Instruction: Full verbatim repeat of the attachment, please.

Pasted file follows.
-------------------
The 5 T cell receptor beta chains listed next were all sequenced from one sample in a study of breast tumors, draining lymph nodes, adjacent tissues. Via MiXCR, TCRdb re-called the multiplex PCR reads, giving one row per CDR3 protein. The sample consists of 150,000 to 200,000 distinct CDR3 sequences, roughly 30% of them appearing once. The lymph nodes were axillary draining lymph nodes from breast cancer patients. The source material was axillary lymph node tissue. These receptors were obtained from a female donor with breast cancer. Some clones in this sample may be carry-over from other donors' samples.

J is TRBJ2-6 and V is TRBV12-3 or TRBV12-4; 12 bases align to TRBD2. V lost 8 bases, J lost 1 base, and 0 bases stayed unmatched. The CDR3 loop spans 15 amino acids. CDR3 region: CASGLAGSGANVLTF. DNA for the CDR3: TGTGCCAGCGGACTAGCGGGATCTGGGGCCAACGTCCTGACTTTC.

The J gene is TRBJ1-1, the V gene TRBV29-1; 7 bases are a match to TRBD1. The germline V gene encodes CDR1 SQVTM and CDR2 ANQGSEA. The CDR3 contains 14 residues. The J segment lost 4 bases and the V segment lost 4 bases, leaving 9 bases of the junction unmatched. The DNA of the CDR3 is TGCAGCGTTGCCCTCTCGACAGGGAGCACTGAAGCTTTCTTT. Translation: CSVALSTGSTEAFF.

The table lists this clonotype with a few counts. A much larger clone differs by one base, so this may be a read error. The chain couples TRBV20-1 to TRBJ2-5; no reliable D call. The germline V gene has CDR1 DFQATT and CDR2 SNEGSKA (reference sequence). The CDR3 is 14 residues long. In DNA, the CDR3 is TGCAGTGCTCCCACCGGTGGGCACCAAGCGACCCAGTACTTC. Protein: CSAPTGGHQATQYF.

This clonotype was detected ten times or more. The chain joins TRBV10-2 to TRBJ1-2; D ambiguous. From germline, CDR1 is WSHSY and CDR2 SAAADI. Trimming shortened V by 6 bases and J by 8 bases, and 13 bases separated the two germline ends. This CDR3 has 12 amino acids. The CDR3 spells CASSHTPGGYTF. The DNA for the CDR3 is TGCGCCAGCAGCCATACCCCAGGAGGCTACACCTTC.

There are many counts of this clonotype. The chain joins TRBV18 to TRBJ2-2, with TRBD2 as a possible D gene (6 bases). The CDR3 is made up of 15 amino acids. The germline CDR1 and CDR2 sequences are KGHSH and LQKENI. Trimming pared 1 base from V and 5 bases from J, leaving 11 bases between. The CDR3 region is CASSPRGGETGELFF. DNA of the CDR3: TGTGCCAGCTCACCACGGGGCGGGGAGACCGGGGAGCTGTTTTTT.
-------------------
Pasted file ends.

The 5 T cell receptor beta chains listed next were all sequenced from one sample in a study of breast tumors, draining lymph nodes, adjacent tissues. Via MiXCR, TCRdb re-called the multiplex PCR reads, giving one row per CDR3 protein. The sample consists of 150,000 to 200,000 distinct CDR3 sequences, roughly 30% of them appearing once. The lymph nodes were axillary draining lymph nodes from breast cancer patients. The source material was axillary lymph node tissue. These receptors were obtained from a female donor with breast cancer. Some clones in this sample may be carry-over from other donors' samples.

J is TRBJ2-6 and V is TRBV12-3 or TRBV12-4; 12 bases align to TRBD2. V lost 8 bases, J lost 1 base, and 0 bases stayed unmatched. The CDR3 loop spans 15 amino acids. CDR3 region: CASGLAGSGANVLTF. DNA for the CDR3: TGTGCCAGCGGACTAGCGGGATCTGGGGCCAACGTCCTGACTTTC.

The J gene is TRBJ1-1, the V gene TRBV29-1; 7 bases are a match to TRBD1. The germline V gene encodes CDR1 SQVTM and CDR2 ANQGSEA. The CDR3 contains 14 residues. The J segment lost 4 bases and the V segment lost 4 bases, leaving 9 bases of the junction unmatched. The DNA of the CDR3 is TGCAGCGTTGCCCTCTCGACAGGGAGCACTGAAGCTTTCTTT. Translation: CSVALSTGSTEAFF.

The table lists this clonotype with a few counts. A much larger clone differs by one base, so this may be a read error. The chain couples TRBV20-1 to TRBJ2-5; no reliable D call. The germline V gene has CDR1 DFQATT and CDR2 SNEGSKA (reference sequence). The CDR3 is 14 residues long. In DNA, the CDR3 is TGCAGTGCTCCCACCGGTGGGCACCAAGCGACCCAGTACTTC. Protein: CSAPTGGHQATQYF.

This clonotype was detected ten times or more. The chain joins TRBV10-2 to TRBJ1-2; D ambiguous. From germline, CDR1 is WSHSY and CDR2 SAAADI. Trimming shortened V by 6 bases and J by 8 bases, and 13 bases separated the two germline ends. This CDR3 has 12 amino acids. The CDR3 spells CASSHTPGGYTF. The DNA for the CDR3 is TGCGCCAGCAGCCATACCCCAGGAGGCTACACCTTC.

There are many counts of this clonotype. The chain joins TRBV18 to TRBJ2-2, with TRBD2 as a possible D gene (6 bases). The CDR3 is made up of 15 amino acids. The germline CDR1 and CDR2 sequences are KGHSH and LQKENI. Trimming pared 1 base from V and 5 bases from J, leaving 11 bases between. The CDR3 region is CASSPRGGETGELFF. DNA of the CDR3: TGTGCCAGCTCACCACGGGGCGGGGAGACCGGGGAGCTGTTTTTT.